Hi By Judith Ortiz Cofer

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2/14/12 Stereotyping 101 In today’s society people tend to stereotype in a few ways like read others as soon they walk by or like the Nazi in WWII where feeling superior was the tick and just feeling the differences between cultures. Some people today can’t even be friendly and say “hello” or a simple “hi”, people just look and judge what others do and how they act just by the way they dress or look. Stereotyping is one thing that everyone does, if someone tells you that they don’t then that’s a lie because everyone does even when they don’t notice it. All cultures do it the Mexican culture, African- American, Americans, Cubans, and Asians and for each culture some stereotyping is little a different. One example is in my family the Mexican…show more content…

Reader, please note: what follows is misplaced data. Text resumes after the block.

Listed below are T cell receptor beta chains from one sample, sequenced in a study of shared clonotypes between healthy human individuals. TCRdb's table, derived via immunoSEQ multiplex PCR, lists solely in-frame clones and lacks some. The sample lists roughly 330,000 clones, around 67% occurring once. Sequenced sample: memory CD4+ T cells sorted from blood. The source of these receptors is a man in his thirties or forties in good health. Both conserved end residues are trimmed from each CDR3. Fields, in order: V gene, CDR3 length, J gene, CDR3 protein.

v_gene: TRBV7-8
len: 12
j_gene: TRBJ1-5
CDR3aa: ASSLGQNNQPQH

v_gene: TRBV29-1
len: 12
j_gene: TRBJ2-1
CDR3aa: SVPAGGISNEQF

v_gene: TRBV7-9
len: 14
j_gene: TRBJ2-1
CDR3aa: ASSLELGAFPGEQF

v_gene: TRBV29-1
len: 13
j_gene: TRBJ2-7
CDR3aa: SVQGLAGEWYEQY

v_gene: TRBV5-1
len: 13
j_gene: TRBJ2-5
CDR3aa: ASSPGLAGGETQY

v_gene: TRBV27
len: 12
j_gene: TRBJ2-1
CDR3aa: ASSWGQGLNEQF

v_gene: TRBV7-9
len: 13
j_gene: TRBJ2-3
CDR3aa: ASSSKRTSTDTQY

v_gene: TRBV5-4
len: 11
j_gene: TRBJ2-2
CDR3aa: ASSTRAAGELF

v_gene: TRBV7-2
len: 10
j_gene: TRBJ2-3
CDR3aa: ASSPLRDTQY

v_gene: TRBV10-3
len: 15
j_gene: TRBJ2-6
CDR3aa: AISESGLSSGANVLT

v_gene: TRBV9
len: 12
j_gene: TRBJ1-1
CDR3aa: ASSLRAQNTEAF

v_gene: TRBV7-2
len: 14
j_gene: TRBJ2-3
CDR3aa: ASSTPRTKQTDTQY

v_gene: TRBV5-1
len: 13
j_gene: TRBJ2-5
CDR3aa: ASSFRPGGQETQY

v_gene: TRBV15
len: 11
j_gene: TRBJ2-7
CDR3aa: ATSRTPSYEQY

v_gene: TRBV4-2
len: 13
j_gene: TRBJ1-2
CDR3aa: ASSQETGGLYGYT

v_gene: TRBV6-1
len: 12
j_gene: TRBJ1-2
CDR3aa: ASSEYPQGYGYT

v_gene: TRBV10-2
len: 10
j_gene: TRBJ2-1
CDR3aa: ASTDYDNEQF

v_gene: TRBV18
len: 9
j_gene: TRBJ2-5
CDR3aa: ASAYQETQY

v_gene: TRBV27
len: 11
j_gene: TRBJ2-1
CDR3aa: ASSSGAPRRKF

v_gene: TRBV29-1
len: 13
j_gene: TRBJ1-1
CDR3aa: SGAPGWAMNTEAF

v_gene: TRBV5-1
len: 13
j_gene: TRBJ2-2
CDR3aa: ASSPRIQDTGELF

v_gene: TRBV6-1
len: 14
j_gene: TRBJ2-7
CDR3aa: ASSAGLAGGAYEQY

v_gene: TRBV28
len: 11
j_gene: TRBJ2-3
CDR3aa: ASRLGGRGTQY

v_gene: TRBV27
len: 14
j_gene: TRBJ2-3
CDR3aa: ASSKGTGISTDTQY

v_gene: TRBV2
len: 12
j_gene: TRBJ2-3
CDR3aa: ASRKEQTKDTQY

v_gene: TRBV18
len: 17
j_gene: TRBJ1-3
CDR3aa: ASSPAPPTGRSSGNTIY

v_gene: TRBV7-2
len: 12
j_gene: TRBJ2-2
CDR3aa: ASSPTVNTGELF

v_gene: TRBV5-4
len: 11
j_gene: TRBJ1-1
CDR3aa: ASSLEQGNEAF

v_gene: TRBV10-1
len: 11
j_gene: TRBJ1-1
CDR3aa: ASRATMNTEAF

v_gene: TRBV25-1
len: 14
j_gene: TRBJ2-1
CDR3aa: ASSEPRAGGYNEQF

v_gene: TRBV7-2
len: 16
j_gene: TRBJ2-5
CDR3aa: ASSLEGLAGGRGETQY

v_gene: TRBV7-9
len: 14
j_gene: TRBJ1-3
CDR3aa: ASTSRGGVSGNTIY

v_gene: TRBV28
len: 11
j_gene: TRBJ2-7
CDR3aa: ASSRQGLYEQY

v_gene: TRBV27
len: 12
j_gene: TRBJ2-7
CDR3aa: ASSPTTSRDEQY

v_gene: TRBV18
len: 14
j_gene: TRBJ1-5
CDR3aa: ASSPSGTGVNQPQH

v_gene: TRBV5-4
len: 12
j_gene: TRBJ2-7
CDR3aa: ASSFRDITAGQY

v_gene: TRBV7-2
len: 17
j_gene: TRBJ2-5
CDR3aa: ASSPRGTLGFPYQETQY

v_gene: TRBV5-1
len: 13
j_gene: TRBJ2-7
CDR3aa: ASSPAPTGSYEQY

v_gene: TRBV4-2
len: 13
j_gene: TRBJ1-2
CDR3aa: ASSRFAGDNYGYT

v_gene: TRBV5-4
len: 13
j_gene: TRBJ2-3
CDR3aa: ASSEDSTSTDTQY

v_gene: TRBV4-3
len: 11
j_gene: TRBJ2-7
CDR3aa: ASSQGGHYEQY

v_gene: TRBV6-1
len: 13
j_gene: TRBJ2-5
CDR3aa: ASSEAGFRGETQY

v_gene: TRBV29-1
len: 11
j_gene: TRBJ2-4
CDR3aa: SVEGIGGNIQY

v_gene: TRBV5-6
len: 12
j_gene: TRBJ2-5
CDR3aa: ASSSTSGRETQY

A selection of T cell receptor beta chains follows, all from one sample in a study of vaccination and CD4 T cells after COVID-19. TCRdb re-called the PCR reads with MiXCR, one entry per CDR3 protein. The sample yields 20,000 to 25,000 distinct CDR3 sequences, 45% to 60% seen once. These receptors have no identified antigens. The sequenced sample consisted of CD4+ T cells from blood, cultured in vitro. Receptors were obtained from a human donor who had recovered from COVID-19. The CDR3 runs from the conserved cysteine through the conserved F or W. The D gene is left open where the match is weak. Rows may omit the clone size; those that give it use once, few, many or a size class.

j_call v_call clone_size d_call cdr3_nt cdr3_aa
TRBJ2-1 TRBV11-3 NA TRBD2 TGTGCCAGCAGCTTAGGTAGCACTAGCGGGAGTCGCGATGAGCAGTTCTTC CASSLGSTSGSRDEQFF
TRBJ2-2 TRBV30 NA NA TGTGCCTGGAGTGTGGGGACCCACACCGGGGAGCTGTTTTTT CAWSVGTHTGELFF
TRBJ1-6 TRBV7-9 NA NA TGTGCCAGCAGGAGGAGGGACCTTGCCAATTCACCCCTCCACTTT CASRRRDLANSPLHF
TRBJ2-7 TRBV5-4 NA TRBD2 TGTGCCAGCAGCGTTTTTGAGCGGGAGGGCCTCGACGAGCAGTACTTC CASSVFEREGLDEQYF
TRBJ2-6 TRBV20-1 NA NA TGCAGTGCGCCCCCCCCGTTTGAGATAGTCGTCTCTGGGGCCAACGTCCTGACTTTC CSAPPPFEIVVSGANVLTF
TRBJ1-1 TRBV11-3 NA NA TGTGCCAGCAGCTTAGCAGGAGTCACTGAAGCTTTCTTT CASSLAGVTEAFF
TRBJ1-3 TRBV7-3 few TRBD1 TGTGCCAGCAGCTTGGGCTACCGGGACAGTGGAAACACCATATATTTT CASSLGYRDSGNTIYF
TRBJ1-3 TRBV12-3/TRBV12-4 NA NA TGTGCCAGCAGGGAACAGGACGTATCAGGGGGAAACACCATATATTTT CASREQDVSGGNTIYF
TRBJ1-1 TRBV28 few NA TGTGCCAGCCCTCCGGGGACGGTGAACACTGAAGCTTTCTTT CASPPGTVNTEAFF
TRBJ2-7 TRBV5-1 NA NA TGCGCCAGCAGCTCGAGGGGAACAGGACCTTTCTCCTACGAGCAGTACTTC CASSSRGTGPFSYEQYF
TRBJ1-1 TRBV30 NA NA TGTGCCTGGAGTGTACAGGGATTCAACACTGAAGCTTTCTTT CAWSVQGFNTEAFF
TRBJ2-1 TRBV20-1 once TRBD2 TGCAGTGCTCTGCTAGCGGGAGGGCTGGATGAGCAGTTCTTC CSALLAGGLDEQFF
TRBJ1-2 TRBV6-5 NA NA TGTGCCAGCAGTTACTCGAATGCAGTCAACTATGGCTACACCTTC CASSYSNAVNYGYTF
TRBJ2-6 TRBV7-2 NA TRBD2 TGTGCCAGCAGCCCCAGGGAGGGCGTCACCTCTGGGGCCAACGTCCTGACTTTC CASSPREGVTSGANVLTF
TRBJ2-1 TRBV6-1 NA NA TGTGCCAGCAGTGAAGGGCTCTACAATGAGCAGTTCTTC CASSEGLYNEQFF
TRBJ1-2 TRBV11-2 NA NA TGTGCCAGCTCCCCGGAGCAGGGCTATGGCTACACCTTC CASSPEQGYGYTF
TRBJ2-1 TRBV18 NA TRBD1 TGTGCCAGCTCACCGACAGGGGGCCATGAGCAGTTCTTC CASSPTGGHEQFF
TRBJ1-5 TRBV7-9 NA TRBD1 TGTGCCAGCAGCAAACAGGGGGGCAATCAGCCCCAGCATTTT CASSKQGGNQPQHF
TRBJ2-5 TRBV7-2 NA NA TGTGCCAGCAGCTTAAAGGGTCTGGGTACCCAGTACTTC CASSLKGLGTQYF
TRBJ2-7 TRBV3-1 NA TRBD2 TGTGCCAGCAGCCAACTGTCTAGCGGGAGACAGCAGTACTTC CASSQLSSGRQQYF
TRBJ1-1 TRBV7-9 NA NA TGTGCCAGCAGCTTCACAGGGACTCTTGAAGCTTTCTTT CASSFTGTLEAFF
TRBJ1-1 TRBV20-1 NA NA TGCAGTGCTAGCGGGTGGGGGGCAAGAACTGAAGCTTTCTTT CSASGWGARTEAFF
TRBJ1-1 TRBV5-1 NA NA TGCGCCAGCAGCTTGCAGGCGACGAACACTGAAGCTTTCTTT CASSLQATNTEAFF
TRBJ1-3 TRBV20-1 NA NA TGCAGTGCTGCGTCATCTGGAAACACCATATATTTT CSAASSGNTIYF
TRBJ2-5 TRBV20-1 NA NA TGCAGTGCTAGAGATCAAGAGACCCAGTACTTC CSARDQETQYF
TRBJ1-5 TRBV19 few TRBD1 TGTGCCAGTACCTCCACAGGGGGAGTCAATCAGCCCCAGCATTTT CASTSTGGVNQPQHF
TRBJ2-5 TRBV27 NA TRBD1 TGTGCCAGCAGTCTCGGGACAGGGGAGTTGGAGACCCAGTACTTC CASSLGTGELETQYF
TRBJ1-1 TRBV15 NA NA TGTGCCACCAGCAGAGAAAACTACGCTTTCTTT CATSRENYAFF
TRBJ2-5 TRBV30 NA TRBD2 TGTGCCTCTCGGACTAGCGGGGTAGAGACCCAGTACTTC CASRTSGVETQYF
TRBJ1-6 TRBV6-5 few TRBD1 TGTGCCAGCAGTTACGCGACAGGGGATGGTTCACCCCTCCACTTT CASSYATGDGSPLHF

Stereotyping is bound to happen when any of these cultures come across each other and a regular day basis. Any culture can say anything at one point in time and without knowing it they make a racist comment that can be very stereotypical. A good example could be an African- American calling them the famous word “Niger”, or our author Judith Ortiz Cofer asserts in her short story “The Myth of the Latin Woman: I just Met a Girl Named Maria” that “Mixed cultural signals have perpetuated certain stereotypes- for example, that of the Hispanic woman as the “hot tamale” or sexual firebrand” (367). Simple comments like “hot tamale”, “Niger”, “Chiky” are the stereotyping people do to other cultures. Today people just make it seem like it’s a normal way of living but that not something that should be normal. What happens if someone is really bother by it but can’t speak out because he or she is scared of what others might do to them? People are to use to the fact that stereotyping and being a little racist to each other is a normal way of living. But then again people raise their kid’s different ways. Like author Judith Ortiz Cofer writes her story “The Myth of the Latin Woman: I Just Met a Girl named Maria” that “As a Puerto Rican girl living in the Unites States and wanting like most children to “belong,” I resented the stereotype that my Hispanic appearance called forth from many people I met” (366). Parents raise their kids to become the stereotype instead making them see the better in them and the batter in

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